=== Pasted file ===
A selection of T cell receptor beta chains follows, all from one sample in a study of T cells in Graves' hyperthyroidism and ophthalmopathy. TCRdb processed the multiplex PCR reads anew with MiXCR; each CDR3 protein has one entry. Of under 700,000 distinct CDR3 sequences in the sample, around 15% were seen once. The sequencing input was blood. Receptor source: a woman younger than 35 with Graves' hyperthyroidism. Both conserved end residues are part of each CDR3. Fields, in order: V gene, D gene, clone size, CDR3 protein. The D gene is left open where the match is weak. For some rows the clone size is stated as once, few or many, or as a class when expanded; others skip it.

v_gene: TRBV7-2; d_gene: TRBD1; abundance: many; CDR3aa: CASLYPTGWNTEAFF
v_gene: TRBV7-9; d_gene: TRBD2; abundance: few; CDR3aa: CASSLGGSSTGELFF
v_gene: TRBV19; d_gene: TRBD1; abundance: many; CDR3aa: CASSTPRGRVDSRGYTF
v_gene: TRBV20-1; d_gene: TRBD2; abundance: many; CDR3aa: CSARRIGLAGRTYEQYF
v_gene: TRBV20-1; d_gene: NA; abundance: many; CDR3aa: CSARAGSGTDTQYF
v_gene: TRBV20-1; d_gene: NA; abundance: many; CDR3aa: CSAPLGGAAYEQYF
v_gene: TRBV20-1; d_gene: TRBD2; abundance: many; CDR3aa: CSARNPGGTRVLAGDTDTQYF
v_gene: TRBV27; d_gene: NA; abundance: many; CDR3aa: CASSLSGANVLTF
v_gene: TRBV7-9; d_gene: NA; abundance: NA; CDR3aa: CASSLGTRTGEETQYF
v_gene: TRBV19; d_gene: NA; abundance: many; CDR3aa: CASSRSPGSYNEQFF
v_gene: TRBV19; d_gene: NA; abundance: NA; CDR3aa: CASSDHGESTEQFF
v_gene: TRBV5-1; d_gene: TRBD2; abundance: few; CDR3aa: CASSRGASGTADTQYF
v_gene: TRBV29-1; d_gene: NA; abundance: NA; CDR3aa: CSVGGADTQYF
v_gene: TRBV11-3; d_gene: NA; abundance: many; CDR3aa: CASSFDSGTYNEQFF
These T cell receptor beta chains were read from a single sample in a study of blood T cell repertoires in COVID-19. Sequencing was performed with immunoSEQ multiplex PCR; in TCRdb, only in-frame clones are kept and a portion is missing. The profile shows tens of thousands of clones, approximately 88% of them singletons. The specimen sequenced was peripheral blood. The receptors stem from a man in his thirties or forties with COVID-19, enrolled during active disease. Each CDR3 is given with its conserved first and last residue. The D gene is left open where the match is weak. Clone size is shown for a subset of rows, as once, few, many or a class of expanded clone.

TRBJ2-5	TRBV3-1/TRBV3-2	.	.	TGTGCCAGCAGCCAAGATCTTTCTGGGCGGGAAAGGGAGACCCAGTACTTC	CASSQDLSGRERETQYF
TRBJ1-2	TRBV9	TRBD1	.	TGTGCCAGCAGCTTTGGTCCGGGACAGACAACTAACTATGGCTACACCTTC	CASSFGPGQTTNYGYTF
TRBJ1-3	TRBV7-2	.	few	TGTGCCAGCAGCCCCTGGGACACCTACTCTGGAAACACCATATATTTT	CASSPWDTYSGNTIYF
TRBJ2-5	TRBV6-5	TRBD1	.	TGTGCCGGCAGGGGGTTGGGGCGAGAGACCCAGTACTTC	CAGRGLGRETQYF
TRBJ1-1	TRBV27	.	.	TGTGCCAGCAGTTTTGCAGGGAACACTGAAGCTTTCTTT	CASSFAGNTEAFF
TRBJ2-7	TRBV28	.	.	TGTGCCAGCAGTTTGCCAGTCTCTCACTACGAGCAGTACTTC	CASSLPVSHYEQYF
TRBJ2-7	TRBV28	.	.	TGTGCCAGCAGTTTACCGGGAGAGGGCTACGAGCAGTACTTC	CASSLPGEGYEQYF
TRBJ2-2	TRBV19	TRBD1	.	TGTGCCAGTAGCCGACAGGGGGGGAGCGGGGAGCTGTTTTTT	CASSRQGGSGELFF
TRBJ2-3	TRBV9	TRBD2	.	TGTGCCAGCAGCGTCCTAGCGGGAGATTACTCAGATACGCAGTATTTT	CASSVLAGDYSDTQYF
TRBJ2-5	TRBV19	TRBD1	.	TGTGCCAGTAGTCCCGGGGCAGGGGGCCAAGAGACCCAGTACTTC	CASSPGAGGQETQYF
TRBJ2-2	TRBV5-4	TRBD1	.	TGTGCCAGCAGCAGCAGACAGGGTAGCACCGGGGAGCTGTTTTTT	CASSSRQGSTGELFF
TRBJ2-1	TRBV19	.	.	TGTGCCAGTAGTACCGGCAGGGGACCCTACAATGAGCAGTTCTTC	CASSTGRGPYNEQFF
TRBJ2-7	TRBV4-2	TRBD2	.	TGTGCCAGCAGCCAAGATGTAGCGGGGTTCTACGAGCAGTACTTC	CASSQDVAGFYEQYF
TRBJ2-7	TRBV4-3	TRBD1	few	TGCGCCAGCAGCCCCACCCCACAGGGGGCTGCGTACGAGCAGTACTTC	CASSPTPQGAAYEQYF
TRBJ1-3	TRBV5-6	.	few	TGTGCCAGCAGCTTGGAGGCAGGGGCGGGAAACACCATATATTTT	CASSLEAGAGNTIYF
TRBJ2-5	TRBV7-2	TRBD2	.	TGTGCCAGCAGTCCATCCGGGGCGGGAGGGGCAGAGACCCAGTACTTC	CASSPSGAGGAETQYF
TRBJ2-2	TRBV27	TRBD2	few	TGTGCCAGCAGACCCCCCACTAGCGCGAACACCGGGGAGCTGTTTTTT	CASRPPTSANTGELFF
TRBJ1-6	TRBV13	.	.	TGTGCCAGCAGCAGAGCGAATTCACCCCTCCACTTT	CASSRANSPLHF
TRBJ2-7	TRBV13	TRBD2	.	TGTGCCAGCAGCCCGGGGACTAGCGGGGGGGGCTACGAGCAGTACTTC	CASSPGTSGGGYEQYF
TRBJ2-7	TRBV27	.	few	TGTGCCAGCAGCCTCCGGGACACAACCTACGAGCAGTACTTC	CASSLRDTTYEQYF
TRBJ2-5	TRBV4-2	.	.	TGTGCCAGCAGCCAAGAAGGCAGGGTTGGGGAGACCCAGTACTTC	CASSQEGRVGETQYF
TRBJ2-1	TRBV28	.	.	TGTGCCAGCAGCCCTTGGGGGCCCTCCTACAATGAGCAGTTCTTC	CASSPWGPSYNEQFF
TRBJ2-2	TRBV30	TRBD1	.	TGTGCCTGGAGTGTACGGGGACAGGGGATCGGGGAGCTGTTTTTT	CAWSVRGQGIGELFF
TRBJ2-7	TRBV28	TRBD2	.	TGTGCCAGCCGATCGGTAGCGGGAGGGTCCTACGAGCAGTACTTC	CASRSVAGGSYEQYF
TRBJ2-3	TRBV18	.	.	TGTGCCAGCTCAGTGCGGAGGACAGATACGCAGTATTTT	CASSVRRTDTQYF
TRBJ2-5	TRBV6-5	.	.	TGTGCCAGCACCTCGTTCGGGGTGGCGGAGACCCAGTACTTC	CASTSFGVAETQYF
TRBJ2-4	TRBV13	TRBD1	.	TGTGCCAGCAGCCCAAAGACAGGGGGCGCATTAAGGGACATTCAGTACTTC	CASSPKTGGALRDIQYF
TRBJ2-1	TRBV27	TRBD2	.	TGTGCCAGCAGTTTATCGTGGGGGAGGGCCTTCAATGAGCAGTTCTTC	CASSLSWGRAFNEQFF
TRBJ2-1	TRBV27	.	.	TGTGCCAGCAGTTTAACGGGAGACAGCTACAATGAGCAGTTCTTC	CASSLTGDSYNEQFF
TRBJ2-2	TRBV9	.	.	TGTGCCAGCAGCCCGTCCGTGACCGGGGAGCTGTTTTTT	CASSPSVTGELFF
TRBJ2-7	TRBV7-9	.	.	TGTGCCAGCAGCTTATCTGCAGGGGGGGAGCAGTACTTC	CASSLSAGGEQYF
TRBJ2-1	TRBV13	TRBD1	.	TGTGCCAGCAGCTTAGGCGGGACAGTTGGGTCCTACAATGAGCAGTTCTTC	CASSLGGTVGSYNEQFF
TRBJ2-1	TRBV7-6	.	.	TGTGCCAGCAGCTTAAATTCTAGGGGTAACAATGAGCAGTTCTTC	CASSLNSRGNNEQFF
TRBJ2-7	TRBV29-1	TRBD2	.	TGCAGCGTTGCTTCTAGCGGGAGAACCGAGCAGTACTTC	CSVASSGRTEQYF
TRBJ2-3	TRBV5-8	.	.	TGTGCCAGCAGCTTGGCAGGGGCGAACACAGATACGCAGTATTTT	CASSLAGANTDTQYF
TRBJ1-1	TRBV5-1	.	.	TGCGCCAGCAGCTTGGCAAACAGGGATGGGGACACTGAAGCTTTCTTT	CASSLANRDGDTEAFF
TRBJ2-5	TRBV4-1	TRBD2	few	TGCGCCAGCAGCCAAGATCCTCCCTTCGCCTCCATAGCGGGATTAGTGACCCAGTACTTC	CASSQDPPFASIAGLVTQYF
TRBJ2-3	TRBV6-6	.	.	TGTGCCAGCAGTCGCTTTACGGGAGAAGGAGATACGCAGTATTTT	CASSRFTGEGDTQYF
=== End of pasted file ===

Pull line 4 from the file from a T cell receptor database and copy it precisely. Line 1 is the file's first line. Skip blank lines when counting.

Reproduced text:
v_gene: TRBV19; d_gene: TRBD1; abundance: many; CDR3aa: CASSTPRGRVDSRGYTF